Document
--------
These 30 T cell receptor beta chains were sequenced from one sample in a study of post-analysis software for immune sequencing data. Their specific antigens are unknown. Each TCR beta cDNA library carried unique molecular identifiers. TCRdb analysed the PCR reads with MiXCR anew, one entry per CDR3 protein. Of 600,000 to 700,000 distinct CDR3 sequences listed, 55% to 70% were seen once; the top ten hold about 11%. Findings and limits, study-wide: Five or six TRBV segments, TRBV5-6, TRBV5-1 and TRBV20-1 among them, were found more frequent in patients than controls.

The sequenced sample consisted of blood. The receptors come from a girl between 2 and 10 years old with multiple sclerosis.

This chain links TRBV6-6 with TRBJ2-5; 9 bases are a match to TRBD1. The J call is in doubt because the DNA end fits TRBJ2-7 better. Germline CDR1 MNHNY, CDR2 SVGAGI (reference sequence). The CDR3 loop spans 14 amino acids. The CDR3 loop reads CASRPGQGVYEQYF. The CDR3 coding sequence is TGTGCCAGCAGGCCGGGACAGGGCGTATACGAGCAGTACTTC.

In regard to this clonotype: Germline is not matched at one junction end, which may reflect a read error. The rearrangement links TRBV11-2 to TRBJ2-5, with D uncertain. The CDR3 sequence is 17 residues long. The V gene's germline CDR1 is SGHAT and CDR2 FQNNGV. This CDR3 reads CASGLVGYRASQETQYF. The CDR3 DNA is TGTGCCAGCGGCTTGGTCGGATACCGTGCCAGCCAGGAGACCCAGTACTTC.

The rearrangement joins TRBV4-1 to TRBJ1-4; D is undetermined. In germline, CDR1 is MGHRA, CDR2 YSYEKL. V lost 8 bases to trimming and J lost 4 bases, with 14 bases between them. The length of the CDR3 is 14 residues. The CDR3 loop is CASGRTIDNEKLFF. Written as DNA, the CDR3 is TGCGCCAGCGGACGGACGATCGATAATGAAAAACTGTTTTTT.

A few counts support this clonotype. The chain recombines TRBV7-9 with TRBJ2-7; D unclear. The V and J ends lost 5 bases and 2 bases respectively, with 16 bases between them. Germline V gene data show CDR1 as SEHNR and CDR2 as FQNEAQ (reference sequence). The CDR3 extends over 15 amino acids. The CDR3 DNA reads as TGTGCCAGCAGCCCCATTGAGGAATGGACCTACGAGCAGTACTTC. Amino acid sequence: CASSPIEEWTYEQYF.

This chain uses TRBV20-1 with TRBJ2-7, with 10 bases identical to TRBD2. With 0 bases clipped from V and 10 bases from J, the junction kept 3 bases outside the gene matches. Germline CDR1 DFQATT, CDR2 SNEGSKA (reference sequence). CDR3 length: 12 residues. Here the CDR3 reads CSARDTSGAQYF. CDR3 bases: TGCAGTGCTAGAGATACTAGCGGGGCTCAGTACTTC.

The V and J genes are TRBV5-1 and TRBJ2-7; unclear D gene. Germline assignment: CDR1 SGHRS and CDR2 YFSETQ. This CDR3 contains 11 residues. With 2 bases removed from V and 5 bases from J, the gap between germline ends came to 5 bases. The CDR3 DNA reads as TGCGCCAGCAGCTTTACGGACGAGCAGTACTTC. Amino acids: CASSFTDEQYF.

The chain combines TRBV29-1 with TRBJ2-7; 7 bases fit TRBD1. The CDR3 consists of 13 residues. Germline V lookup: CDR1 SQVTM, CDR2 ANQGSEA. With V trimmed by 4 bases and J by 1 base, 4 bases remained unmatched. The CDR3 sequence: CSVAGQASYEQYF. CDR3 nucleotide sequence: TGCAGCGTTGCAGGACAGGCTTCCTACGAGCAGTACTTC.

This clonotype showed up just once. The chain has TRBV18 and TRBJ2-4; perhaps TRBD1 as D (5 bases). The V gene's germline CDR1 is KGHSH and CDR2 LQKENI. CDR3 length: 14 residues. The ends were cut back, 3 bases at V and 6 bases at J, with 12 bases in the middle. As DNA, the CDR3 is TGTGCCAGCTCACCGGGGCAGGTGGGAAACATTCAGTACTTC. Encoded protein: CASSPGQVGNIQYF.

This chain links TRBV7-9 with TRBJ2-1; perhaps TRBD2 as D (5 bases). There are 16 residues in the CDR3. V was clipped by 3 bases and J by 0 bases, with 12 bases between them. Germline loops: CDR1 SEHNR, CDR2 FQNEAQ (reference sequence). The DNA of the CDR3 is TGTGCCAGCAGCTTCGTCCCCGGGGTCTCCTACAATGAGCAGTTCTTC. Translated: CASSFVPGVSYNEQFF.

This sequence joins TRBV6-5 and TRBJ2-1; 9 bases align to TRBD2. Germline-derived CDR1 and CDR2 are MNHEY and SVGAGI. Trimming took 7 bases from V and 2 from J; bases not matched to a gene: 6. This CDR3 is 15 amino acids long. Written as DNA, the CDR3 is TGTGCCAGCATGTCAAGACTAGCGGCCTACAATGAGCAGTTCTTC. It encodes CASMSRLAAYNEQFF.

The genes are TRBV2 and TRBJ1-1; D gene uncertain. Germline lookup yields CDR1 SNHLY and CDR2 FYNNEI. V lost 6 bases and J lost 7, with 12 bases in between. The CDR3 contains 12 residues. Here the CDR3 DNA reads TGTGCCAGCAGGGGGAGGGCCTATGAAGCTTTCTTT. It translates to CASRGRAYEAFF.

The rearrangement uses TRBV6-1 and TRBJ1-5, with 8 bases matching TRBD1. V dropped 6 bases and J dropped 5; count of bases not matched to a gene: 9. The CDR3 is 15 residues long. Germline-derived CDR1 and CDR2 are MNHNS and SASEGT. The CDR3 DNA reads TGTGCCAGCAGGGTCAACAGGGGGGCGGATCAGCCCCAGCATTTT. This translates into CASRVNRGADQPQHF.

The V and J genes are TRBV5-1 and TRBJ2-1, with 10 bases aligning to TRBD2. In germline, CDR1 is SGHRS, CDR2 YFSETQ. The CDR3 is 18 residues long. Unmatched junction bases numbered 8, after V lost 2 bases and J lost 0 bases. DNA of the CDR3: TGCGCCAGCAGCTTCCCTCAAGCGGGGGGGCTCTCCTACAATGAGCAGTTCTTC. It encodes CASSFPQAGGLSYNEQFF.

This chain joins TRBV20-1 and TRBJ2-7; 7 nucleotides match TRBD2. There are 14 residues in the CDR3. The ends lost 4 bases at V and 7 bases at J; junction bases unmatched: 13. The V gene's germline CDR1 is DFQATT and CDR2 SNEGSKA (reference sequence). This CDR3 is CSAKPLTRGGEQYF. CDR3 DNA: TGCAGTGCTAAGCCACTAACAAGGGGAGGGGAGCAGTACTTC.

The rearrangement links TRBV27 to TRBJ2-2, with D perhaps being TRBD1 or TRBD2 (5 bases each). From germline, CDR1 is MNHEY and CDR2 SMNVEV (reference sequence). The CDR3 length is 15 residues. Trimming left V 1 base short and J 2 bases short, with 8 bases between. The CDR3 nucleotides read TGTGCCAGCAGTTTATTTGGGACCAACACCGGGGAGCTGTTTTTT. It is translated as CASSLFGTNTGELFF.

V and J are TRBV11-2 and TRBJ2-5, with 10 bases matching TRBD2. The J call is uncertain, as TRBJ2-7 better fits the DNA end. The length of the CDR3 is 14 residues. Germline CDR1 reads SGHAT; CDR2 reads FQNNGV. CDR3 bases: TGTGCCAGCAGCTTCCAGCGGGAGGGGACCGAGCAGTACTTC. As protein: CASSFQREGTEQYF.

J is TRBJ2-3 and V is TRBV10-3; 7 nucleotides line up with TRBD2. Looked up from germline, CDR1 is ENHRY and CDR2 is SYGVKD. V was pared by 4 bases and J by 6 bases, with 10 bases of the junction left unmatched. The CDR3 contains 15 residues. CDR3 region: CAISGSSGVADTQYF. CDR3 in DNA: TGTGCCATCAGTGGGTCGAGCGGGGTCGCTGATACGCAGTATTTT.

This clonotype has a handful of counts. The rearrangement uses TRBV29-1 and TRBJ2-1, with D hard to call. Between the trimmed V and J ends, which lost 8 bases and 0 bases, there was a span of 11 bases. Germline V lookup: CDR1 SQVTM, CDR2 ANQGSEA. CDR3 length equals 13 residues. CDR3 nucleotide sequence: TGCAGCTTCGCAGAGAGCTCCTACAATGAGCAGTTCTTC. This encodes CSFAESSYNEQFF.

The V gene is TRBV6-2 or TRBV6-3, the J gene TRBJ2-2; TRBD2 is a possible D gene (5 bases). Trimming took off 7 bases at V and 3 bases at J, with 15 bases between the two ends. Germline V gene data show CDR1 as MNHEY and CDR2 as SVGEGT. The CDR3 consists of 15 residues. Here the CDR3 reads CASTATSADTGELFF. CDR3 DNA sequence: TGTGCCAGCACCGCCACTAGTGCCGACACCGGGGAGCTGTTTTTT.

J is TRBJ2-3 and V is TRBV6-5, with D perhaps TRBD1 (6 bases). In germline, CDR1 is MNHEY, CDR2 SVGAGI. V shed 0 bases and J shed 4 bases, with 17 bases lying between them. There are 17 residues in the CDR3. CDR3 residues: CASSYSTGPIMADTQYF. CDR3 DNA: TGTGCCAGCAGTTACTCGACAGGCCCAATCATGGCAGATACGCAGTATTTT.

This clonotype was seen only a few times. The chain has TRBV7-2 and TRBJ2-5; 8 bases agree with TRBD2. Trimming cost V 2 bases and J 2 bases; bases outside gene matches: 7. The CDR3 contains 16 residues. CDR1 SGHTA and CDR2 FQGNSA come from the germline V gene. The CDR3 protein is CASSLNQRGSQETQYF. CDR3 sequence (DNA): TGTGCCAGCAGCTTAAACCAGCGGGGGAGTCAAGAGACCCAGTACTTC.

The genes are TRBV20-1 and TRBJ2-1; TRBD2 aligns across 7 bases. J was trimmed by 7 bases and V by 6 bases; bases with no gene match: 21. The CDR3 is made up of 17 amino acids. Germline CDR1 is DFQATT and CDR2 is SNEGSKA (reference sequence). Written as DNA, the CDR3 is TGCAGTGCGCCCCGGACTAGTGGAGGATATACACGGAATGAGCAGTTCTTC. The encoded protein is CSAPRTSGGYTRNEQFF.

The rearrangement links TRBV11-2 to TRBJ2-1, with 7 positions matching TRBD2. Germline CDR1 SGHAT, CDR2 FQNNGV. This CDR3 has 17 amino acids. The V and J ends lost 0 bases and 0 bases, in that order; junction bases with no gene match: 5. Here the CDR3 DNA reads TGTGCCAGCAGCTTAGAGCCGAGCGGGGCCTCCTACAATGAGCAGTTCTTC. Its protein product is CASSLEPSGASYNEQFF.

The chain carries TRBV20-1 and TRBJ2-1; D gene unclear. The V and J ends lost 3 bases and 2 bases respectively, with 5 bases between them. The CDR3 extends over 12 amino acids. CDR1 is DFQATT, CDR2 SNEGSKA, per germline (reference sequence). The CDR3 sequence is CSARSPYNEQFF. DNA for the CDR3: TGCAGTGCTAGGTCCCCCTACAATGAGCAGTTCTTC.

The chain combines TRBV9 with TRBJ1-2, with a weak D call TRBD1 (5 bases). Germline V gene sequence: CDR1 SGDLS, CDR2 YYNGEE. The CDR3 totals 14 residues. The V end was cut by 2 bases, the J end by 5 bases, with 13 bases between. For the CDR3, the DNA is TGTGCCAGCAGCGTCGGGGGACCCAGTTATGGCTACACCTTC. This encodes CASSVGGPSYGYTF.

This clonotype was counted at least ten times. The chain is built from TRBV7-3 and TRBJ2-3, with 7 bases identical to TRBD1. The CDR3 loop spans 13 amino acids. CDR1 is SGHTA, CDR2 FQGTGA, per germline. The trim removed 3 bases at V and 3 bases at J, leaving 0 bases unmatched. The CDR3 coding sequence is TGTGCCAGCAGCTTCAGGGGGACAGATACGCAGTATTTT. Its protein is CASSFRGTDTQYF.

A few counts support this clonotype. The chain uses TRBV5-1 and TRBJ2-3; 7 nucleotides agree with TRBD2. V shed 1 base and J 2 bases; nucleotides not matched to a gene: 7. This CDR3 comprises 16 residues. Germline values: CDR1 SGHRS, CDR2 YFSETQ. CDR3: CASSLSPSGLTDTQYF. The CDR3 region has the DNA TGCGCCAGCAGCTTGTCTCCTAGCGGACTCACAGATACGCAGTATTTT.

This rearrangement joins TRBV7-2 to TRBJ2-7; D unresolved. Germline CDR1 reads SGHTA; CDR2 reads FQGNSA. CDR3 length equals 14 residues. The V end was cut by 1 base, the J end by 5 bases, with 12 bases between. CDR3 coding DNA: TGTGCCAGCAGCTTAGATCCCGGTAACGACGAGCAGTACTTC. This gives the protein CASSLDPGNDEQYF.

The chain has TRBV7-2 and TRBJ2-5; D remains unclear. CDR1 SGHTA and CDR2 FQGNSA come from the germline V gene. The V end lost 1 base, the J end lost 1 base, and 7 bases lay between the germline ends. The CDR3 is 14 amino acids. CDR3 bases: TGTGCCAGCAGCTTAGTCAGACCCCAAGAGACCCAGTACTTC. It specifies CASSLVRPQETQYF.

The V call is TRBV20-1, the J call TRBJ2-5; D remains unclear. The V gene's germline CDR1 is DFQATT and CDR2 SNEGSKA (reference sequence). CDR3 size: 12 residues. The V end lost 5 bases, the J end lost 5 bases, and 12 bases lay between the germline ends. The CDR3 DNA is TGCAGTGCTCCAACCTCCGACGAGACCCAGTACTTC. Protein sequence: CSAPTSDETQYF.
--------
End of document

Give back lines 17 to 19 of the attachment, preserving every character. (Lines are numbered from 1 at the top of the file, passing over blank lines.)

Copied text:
The rearrangement links TRBV27 to TRBJ2-2, with D perhaps being TRBD1 or TRBD2 (5 bases each). From germline, CDR1 is MNHEY and CDR2 SMNVEV (reference sequence). The CDR3 length is 15 residues. Trimming left V 1 base short and J 2 bases short, with 8 bases between. The CDR3 nucleotides read TGTGCCAGCAGTTTATTTGGGACCAACACCGGGGAGCTGTTTTTT. It is translated as CASSLFGTNTGELFF.

V and J are TRBV11-2 and TRBJ2-5, with 10 bases matching TRBD2. The J call is uncertain, as TRBJ2-7 better fits the DNA end. The length of the CDR3 is 14 residues. Germline CDR1 reads SGHAT; CDR2 reads FQNNGV. CDR3 bases: TGTGCCAGCAGCTTCCAGCGGGAGGGGACCGAGCAGTACTTC. As protein: CASSFQREGTEQYF.

J is TRBJ2-3 and V is TRBV10-3; 7 nucleotides line up with TRBD2. Looked up from germline, CDR1 is ENHRY and CDR2 is SYGVKD. V was pared by 4 bases and J by 6 bases, with 10 bases of the junction left unmatched. The CDR3 contains 15 residues. CDR3 region: CAISGSSGVADTQYF. CDR3 in DNA: TGTGCCATCAGTGGGTCGAGCGGGGTCGCTGATACGCAGTATTTT.